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World of Sport

28th Aug 2023

World Athletics Championships wrap: Ingebrigsten shows rare glimpse of modesty as Bol rises from the ashes

Niall McIntyre

A tremendous World Athletics Championships finished with a blazing encore on Sunday night.

The Budapest renewal will surely go down as one of World Athletics’ finest.

Where do you start? You simply have to start with the Double-Dutch-Disaster on the competition’s opening night. Somehow, with gold at their finger-tips, both Sifan Hassan and Femke Bol came a-cropper in the dying strides last Saturday.

Hassan got over her fall quickly but the fact that Bol’s came in a relay made it all the harder for her. Denying her team-mates their world medals would have hurt like hell.

What a delight it was then, eight days on, to see the Dutch athlete bounce back with one of the most astonishing relay legs of all time to win the 4x400m title for her country.

That was the curtain call but in between, from Josh Kerr’s 1500m victory over Jakob Ingebrigsten to Faith Kipyegon’s dream double, Hungary’s National Athletics Centre played host to some amazing show-downs.

America’s sprint heroes Sha’Carri Richardson and Noah Lyles lit these championships up while Kenya’s Dancing Queen Mary Moraa won arguably the race of the week, beating favourites Athing Mu and Keely Hodgkinson in the 800m.

But as is often the case, given his blend of ability and confidence, Norway’s Jakob Ingebrigsten was once again one of the main talking points.

It came as a huge shock when, for the second year in a row, Ingebrigsten was stunned into second by a British athlete in the 1500m. Many were disappointed in the Norwegian apparent lack of grace in defeat when, rather than praising his conqueror Josh Kerr, he put it down to a ‘sore throat’ that left him feeling below 100%.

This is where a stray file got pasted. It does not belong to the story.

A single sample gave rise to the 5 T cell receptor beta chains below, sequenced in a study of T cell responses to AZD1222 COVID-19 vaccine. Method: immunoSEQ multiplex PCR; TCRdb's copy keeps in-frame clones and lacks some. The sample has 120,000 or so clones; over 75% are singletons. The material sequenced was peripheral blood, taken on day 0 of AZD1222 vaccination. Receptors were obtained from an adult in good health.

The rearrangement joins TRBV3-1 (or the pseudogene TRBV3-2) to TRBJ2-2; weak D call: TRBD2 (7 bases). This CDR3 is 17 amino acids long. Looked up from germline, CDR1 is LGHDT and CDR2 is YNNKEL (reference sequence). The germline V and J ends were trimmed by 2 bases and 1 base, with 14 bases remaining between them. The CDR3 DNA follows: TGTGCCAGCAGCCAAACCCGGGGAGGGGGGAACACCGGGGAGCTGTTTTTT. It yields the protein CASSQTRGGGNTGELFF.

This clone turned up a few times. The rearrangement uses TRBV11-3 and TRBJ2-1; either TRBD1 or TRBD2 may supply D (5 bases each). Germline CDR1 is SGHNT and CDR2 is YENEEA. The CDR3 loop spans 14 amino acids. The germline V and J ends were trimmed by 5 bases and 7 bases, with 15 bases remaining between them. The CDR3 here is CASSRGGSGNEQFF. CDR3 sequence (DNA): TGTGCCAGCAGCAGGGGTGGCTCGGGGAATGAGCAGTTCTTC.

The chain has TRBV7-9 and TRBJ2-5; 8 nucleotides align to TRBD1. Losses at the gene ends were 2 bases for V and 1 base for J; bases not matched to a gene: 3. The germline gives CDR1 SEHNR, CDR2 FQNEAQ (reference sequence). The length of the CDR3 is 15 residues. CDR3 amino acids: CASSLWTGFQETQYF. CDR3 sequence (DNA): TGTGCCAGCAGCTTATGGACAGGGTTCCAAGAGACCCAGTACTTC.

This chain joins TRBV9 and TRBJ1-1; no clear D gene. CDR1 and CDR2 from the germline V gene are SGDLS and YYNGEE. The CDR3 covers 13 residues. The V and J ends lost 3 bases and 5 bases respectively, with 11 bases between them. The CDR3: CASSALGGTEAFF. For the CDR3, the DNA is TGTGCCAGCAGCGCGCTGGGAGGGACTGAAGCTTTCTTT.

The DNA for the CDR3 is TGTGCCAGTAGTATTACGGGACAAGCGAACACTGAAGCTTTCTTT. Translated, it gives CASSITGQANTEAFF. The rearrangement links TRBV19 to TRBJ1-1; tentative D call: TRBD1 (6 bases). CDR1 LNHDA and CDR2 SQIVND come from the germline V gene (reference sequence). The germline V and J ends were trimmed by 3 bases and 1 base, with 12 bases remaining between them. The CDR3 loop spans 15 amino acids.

“He was just the next guy,” said Jakob.

“If I hadn’t run in the final, he would probably have won.

“That’s how I see the race. Obviously if you stumble, fall, someone is going to win the race, he was just the next guy,” he said.

Ingebrigsten went onto show remarkable resilience a few short days later when, in grinding out a hard-fought win over Spain’s Mohamed Katir, he retained his 5k crown.

And while still maintaining that he wasn’t 100%, the Norwegian did show a glimpse of modesty in an interview with Irish journalist Cathal Dennehy. Dennehy asked Ingebrigsten if he ever had a moment’s doubt that he would in the race.

“Yes,” said the former Olympic champ.

“Like the first 4,950 (metres).”

Meanwhile, despite failing to win a medal, this championships could only be considered a success for the Irish team. Fourth place finishes for Rhasidat Adeleke (400m) and Ciara Mageean (1500m) were the undoubted highlights but the women’s 4x400m relay team are also well up there with their eight place finish.

Sophie O’Sullivan and Sarah Healy also impressed in the 1500m while Sarah Lavin did her part by breaking Derval O’Rourke’s 13-year-old 100m hurdle record.

“All targets were exceeded,” said Paul McNamara, performance director of Irish Athletics in an interview with Virgin Media’s Will Dalton.

Onto the next. Onto Paris.

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